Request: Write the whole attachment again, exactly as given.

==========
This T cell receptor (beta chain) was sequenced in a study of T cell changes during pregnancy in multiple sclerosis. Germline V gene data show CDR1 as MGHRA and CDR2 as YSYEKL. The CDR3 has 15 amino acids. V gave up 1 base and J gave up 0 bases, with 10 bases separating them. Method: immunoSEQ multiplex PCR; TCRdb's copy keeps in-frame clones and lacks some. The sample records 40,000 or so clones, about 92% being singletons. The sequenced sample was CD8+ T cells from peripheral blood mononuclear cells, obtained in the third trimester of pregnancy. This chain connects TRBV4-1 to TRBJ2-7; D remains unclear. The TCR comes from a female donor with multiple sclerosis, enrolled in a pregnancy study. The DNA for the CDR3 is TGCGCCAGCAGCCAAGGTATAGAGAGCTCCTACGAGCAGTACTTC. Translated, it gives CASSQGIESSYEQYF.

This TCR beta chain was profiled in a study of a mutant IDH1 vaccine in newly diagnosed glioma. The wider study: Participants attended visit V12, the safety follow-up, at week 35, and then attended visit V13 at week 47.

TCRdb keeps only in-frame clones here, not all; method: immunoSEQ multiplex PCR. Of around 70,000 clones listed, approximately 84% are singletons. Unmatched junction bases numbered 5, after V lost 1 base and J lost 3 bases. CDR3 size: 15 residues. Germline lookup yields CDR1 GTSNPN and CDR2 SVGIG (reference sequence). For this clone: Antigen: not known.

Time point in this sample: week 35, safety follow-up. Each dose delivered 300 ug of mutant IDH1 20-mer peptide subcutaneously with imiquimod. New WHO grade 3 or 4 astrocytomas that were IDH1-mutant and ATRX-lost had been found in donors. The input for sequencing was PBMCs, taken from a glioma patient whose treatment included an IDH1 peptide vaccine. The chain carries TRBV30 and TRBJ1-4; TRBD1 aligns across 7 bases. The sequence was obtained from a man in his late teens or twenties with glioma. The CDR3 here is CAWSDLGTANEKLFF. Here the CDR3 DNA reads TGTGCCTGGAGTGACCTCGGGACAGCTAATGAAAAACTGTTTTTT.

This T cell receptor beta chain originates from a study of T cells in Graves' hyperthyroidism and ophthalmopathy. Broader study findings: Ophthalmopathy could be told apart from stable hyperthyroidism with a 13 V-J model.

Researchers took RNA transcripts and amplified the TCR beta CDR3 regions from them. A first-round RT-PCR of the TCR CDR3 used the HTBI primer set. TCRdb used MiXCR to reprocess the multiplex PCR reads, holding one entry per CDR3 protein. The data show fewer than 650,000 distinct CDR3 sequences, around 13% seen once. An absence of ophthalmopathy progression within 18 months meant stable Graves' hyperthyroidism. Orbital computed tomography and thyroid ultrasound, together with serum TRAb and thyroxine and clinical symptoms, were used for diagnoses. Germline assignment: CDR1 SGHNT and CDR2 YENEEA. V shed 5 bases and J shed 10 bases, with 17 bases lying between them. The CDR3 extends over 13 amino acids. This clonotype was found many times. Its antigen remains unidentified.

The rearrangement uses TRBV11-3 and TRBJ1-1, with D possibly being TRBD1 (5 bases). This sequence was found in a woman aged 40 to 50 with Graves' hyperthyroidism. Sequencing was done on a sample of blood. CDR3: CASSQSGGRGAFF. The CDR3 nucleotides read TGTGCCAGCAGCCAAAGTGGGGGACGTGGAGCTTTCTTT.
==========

This T cell receptor (beta chain) was sequenced in a study of T cell changes during pregnancy in multiple sclerosis. Germline V gene data show CDR1 as MGHRA and CDR2 as YSYEKL. The CDR3 has 15 amino acids. V gave up 1 base and J gave up 0 bases, with 10 bases separating them. Method: immunoSEQ multiplex PCR; TCRdb's copy keeps in-frame clones and lacks some. The sample records 40,000 or so clones, about 92% being singletons. The sequenced sample was CD8+ T cells from peripheral blood mononuclear cells, obtained in the third trimester of pregnancy. This chain connects TRBV4-1 to TRBJ2-7; D remains unclear. The TCR comes from a female donor with multiple sclerosis, enrolled in a pregnancy study. The DNA for the CDR3 is TGCGCCAGCAGCCAAGGTATAGAGAGCTCCTACGAGCAGTACTTC. Translated, it gives CASSQGIESSYEQYF.

This TCR beta chain was profiled in a study of a mutant IDH1 vaccine in newly diagnosed glioma. The wider study: Participants attended visit V12, the safety follow-up, at week 35, and then attended visit V13 at week 47.

TCRdb keeps only in-frame clones here, not all; method: immunoSEQ multiplex PCR. Of around 70,000 clones listed, approximately 84% are singletons. Unmatched junction bases numbered 5, after V lost 1 base and J lost 3 bases. CDR3 size: 15 residues. Germline lookup yields CDR1 GTSNPN and CDR2 SVGIG (reference sequence). For this clone: Antigen: not known.

Time point in this sample: week 35, safety follow-up. Each dose delivered 300 ug of mutant IDH1 20-mer peptide subcutaneously with imiquimod. New WHO grade 3 or 4 astrocytomas that were IDH1-mutant and ATRX-lost had been found in donors. The input for sequencing was PBMCs, taken from a glioma patient whose treatment included an IDH1 peptide vaccine. The chain carries TRBV30 and TRBJ1-4; TRBD1 aligns across 7 bases. The sequence was obtained from a man in his late teens or twenties with glioma. The CDR3 here is CAWSDLGTANEKLFF. Here the CDR3 DNA reads TGTGCCTGGAGTGACCTCGGGACAGCTAATGAAAAACTGTTTTTT.

This T cell receptor beta chain originates from a study of T cells in Graves' hyperthyroidism and ophthalmopathy. Broader study findings: Ophthalmopathy could be told apart from stable hyperthyroidism with a 13 V-J model.

Researchers took RNA transcripts and amplified the TCR beta CDR3 regions from them. A first-round RT-PCR of the TCR CDR3 used the HTBI primer set. TCRdb used MiXCR to reprocess the multiplex PCR reads, holding one entry per CDR3 protein. The data show fewer than 650,000 distinct CDR3 sequences, around 13% seen once. An absence of ophthalmopathy progression within 18 months meant stable Graves' hyperthyroidism. Orbital computed tomography and thyroid ultrasound, together with serum TRAb and thyroxine and clinical symptoms, were used for diagnoses. Germline assignment: CDR1 SGHNT and CDR2 YENEEA. V shed 5 bases and J shed 10 bases, with 17 bases lying between them. The CDR3 extends over 13 amino acids. This clonotype was found many times. Its antigen remains unidentified.

The rearrangement uses TRBV11-3 and TRBJ1-1, with D possibly being TRBD1 (5 bases). This sequence was found in a woman aged 40 to 50 with Graves' hyperthyroidism. Sequencing was done on a sample of blood. CDR3: CASSQSGGRGAFF. The CDR3 nucleotides read TGTGCCAGCAGCCAAAGTGGGGGACGTGGAGCTTTCTTT.